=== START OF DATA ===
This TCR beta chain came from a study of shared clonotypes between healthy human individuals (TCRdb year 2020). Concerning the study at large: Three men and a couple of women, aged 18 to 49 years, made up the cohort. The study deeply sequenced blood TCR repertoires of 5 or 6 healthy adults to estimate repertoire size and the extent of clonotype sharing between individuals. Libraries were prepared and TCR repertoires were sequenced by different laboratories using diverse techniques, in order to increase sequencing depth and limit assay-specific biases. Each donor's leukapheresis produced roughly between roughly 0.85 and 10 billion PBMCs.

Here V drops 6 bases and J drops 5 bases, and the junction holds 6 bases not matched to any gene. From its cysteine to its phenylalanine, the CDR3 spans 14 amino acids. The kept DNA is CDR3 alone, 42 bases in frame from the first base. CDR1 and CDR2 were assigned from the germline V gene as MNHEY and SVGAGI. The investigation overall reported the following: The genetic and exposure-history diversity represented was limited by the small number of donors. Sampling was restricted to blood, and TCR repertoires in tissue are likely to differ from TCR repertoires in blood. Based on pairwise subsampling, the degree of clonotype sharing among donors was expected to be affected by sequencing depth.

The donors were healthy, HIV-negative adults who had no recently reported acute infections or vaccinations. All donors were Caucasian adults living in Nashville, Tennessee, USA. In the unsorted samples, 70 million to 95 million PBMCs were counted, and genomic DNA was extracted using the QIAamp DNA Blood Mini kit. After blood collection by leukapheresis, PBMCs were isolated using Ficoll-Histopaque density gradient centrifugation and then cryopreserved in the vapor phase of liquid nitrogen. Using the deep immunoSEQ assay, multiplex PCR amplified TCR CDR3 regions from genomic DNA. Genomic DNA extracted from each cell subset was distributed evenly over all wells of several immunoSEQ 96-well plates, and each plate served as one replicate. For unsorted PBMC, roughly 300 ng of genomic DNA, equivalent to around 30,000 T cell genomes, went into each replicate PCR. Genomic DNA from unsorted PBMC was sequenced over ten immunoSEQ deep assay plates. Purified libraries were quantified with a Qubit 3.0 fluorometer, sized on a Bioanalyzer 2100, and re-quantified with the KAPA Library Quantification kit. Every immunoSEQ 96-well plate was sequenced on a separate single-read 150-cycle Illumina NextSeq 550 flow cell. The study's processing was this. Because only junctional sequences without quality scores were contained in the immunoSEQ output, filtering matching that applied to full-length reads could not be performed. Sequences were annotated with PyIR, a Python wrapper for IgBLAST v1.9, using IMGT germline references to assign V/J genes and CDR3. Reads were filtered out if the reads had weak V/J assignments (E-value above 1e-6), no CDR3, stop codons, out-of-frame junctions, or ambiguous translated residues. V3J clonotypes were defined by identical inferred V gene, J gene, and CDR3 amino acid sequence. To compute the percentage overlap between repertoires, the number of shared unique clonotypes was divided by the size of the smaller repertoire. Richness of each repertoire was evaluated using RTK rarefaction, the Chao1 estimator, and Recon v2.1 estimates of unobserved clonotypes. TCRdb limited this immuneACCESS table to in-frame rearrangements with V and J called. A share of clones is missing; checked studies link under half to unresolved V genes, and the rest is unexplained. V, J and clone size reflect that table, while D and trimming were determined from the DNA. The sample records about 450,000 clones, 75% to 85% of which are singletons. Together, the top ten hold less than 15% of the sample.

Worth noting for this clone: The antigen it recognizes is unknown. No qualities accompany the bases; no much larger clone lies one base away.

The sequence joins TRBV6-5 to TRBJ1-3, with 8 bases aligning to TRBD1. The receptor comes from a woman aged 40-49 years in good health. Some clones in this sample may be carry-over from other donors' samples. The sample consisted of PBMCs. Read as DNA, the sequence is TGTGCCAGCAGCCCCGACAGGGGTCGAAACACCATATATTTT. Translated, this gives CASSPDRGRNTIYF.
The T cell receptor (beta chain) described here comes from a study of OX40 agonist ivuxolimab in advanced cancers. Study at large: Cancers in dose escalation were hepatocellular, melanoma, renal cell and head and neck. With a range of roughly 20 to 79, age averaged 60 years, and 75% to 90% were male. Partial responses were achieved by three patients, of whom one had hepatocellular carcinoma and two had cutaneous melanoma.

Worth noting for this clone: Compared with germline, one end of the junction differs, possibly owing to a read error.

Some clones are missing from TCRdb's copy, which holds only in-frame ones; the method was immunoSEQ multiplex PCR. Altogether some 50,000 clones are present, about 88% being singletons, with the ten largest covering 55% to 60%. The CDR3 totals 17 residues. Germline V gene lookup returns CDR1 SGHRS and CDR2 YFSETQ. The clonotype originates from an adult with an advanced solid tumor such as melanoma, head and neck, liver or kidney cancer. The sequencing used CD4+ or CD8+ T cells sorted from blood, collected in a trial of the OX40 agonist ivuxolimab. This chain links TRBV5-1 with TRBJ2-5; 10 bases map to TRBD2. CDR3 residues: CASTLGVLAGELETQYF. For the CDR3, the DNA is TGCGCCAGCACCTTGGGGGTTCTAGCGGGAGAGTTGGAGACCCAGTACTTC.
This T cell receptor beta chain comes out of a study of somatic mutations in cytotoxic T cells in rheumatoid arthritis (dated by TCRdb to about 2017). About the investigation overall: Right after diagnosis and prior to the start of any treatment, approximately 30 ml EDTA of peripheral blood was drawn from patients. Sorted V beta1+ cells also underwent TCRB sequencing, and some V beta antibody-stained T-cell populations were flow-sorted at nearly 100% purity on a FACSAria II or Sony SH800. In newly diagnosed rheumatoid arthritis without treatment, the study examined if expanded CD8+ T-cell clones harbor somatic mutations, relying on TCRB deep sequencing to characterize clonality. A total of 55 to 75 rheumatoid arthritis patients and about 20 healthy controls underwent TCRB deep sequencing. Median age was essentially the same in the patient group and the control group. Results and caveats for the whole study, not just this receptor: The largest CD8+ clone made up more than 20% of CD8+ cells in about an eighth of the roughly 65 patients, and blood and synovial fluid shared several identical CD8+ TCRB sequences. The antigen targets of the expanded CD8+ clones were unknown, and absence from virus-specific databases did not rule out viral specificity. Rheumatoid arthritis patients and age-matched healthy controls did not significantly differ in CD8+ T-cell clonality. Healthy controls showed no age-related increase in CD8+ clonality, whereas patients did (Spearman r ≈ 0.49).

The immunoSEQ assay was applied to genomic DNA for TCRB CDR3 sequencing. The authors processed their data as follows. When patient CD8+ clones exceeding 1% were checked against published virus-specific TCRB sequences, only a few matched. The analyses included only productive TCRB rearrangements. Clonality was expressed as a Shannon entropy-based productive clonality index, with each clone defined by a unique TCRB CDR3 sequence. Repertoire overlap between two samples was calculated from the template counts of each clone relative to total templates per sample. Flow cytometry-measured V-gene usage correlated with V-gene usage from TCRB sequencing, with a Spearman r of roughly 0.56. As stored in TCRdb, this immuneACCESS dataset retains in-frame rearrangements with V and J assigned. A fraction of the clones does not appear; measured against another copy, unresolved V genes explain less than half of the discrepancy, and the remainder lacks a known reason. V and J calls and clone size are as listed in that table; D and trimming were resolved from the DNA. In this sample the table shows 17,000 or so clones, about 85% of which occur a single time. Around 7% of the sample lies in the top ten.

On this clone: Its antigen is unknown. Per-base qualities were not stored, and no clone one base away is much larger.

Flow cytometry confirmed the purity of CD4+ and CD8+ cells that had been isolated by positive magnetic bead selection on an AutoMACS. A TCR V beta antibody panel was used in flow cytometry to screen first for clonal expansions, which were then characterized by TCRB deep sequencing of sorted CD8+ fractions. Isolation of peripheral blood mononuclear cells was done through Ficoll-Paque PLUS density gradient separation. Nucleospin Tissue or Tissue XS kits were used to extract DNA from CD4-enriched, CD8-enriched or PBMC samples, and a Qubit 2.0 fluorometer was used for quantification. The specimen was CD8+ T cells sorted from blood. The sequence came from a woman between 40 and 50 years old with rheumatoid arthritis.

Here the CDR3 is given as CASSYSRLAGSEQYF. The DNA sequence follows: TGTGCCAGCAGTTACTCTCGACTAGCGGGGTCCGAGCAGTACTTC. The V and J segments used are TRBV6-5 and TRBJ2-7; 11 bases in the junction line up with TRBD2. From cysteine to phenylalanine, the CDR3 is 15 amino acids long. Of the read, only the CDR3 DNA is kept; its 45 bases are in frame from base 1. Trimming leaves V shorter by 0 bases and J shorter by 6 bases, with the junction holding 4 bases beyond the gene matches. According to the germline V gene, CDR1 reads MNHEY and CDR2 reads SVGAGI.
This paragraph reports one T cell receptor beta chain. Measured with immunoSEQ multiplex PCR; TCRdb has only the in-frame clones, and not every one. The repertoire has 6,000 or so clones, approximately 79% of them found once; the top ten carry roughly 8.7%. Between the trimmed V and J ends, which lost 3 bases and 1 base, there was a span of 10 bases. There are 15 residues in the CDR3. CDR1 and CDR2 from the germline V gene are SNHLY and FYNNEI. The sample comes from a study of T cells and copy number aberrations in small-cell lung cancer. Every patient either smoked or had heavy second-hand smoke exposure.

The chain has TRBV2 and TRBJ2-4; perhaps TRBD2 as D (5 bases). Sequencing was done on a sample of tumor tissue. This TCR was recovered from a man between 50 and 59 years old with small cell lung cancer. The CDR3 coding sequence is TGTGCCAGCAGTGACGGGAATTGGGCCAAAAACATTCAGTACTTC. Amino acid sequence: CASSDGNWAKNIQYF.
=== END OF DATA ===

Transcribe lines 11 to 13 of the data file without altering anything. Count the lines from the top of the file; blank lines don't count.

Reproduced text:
On this clone: Its antigen is unknown. Per-base qualities were not stored, and no clone one base away is much larger.

Flow cytometry confirmed the purity of CD4+ and CD8+ cells that had been isolated by positive magnetic bead selection on an AutoMACS. A TCR V beta antibody panel was used in flow cytometry to screen first for clonal expansions, which were then characterized by TCRB deep sequencing of sorted CD8+ fractions. Isolation of peripheral blood mononuclear cells was done through Ficoll-Paque PLUS density gradient separation. Nucleospin Tissue or Tissue XS kits were used to extract DNA from CD4-enriched, CD8-enriched or PBMC samples, and a Qubit 2.0 fluorometer was used for quantification. The specimen was CD8+ T cells sorted from blood. The sequence came from a woman between 40 and 50 years old with rheumatoid arthritis.

Here the CDR3 is given as CASSYSRLAGSEQYF. The DNA sequence follows: TGTGCCAGCAGTTACTCTCGACTAGCGGGGTCCGAGCAGTACTTC. The V and J segments used are TRBV6-5 and TRBJ2-7; 11 bases in the junction line up with TRBD2. From cysteine to phenylalanine, the CDR3 is 15 amino acids long. Of the read, only the CDR3 DNA is kept; its 45 bases are in frame from base 1. Trimming leaves V shorter by 0 bases and J shorter by 6 bases, with the junction holding 4 bases beyond the gene matches. According to the germline V gene, CDR1 reads MNHEY and CDR2 reads SVGAGI.